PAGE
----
Line a large rimmed baking sheet with foil. If you have a flat metal cooling rack, arrange it in the baking sheet and place the ribs, bone side down, on the rack. If you don't have a rack, place the ribs, bone side down, directly on the foil-lined baking sheet. Bake the ribs until the meat is tender and starting to pull away from the bones, 1 1/2 to 2 hours. At this point, the ribs are ready to be served, but we recommend taking the time to finish them on the grill (or in the broiler), while glazing with homemade barbecue sauce. DO AHEAD: Ribs can be baked ahead of time and kept, wrapped in foil, at room temperature for 4 to 6 hours, before finishing them on the grill.

While the ribs are baking, make the barbecue sauce:
In a heavy, medium saucepan over moderately low heat, cook the bacon until the fat renders and the bacon starts to brown, about 10 minutes—do not let the bacon get crispy. Add the onions and continue cooking, covered and stirring occasionally, until the onions are soft and translucent, about 10 minutes. Add the garlic, sage, and thyme and cook, stirring occasionally, for 1 minute. Add the smoked paprika, chile powder, cumin, black pepper, and ginger and cook, stirring, for 1 minute. Add the coffee, brown sugar, yellow mustard, Worcestershire sauce, and vinegar and stir well to combine. Raise the heat to moderate and bring the sauce to a boil, scraping the saucepan with a wooden spoon to remove any browned bits from the bottom. Add the ketchup, hot sauce, and bay leaves, then lower the heat to moderately low and simmer the sauce until it's thick enough to coat the back of a spoon but isn't as thick as ketchup, about 30 minutes. Taste the sauce and add more vinegar or hot sauce to taste and season with salt and pepper. Remove and discard the bay leaves. DO AHEAD: BBQ sauce can be made ahead and stored, in an airtight container in the refrigerator, up to 2 weeks. Warm the sauce gently on the stove before using.

Grill the ribs:
While the barbecue sauce is simmering, prepare your grill for direct-heat cooking over medium-high heat: If using a charcoal grill, open the vents on the bottom of the grill and light a large chimney starter full of charcoal (preferably hardwood). When the coals are covered with white-gray ash (about 20 to 30 minutes later), spread them out on the grill's bottom rack, leaving a space to one side that is equal to the size of the food to be grilled so that it can be moved there in the case of flare-ups. Test the heat of the charcoal by holding your hand 5 inches above the coals for about 3 seconds for medium-high heat. If the charcoal is too hot, continue to let it burn until it reaches medium-high.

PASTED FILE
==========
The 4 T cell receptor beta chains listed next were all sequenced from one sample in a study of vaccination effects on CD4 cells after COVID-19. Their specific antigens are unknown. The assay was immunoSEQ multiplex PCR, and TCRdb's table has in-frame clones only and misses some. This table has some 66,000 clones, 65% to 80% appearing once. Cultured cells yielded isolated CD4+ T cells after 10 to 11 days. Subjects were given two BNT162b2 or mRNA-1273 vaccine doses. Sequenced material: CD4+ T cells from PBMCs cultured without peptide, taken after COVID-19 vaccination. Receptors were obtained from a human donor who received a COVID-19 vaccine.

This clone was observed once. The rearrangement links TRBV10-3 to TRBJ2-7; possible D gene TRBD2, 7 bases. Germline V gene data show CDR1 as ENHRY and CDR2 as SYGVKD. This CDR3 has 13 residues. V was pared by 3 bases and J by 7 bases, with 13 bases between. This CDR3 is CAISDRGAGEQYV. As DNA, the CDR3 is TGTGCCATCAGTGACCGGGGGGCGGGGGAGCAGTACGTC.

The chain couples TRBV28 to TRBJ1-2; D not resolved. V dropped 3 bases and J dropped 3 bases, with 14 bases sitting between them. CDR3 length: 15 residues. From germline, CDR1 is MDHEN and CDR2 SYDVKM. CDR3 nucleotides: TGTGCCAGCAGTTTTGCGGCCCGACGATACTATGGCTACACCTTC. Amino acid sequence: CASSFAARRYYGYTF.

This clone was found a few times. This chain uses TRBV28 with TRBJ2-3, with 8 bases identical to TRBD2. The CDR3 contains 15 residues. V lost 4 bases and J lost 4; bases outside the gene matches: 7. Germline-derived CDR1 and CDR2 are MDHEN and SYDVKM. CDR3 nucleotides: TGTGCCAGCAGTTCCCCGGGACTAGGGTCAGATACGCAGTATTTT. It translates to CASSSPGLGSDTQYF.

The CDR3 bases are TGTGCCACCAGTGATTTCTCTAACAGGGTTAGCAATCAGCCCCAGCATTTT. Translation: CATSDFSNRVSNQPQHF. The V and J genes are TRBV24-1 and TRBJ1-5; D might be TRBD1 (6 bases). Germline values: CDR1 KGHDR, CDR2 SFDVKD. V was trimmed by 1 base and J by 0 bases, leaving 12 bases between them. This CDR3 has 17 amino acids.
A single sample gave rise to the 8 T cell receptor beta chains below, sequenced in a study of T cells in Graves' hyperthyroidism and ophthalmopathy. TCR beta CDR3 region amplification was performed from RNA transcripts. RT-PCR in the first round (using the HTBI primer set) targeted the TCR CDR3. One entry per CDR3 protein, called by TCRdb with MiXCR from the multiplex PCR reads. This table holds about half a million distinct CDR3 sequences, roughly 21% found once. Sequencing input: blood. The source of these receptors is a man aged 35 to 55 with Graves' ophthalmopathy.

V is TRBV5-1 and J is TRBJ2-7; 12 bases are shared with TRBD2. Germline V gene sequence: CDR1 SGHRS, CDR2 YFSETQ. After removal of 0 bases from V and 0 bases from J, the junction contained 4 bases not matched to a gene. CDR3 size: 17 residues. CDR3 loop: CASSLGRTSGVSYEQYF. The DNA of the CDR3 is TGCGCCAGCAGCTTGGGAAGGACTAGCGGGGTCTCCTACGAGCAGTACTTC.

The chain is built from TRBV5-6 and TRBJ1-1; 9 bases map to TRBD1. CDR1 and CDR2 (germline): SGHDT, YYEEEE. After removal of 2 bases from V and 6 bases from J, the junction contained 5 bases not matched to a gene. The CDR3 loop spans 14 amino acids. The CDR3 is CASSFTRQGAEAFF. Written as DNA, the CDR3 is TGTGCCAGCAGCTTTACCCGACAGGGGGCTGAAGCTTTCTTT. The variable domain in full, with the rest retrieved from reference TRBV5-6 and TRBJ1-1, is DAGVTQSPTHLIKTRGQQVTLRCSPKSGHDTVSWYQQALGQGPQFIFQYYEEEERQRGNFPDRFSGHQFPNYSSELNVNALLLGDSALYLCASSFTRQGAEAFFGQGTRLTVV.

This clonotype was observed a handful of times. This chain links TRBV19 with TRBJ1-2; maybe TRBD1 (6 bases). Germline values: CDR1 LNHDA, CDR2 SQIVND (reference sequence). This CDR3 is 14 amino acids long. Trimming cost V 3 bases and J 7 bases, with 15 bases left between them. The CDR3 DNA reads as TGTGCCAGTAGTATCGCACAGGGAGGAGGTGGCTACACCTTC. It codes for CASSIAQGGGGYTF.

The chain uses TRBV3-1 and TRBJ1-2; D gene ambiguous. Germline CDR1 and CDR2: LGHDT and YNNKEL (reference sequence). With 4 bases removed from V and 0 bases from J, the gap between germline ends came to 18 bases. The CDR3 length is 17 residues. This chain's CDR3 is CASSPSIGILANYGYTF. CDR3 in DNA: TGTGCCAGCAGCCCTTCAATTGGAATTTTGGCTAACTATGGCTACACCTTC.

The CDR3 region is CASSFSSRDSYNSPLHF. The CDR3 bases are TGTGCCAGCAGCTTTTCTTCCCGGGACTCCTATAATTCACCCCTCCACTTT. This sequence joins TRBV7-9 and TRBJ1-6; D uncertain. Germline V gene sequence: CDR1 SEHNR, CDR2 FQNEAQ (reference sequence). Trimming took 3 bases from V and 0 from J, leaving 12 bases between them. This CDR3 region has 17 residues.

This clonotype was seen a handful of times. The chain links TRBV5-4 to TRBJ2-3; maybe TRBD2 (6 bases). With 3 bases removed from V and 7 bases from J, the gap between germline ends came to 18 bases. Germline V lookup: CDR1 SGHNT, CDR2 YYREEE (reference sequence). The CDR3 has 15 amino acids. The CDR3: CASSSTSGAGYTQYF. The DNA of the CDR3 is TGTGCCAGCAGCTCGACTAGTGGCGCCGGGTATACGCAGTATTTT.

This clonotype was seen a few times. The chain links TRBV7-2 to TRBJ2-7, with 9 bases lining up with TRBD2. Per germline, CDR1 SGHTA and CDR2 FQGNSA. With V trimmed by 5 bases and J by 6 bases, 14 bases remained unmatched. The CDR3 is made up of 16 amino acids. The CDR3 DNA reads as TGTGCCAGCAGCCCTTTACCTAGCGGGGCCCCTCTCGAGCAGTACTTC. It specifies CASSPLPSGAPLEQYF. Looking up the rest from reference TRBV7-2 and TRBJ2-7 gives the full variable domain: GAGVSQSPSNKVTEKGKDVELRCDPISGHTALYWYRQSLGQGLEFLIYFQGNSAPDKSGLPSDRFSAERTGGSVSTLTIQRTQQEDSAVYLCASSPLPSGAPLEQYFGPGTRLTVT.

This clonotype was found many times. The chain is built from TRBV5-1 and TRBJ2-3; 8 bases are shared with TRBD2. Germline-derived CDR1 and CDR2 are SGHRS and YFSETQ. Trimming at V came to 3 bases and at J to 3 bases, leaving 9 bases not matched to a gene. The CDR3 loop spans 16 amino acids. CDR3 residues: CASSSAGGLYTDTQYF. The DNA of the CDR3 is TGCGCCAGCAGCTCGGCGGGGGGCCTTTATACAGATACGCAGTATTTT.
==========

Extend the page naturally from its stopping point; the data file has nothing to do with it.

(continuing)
If using a gas grill, preheat all burners on high, covered, for 10 minutes, then adjust the heat to medium-high.

Depending on the size of your grill, place 1 or 2 slabs, bone side down, over the heat and brush the fat-covered side generously with barbecue sauce. Grill the ribs, covered, for 2 minutes. Flip the slab over, brush the bone side with sauce, and grill, covered, until the sauce on the fat-covered side is caramelized and lightly charred, 1 to 2 minutes. Flip the slab over and continue grilling, covered, until the sauce on the bone side is caramelized and lightly charred, 1 minute. Transfer the ribs to a cutting board and let them rest for 10 minutes. If necessary, repeat the grilling and glazing process with the second slab of ribs. Cut between the ribs and serve immediately with plenty of barbecue sauce on the side.

Cook's notes:
Baked ribs can also be finished in the broiler. Line a broiler pan with foil, then arrange the slabs, bone side down, on the pan and brush the fat-covered side with barbecue sauce. Broil, 3 to 4 inches from the heat, until the sauce on the fat-covered side begins to caramelize and lightly char, 2 to 3 minutes. Flip the slab, brush the bone side with barbecue sauce, and continue to broil until the sauce on the bone-covered side begins to caramelize and lightly char, 2 to 3 minutes.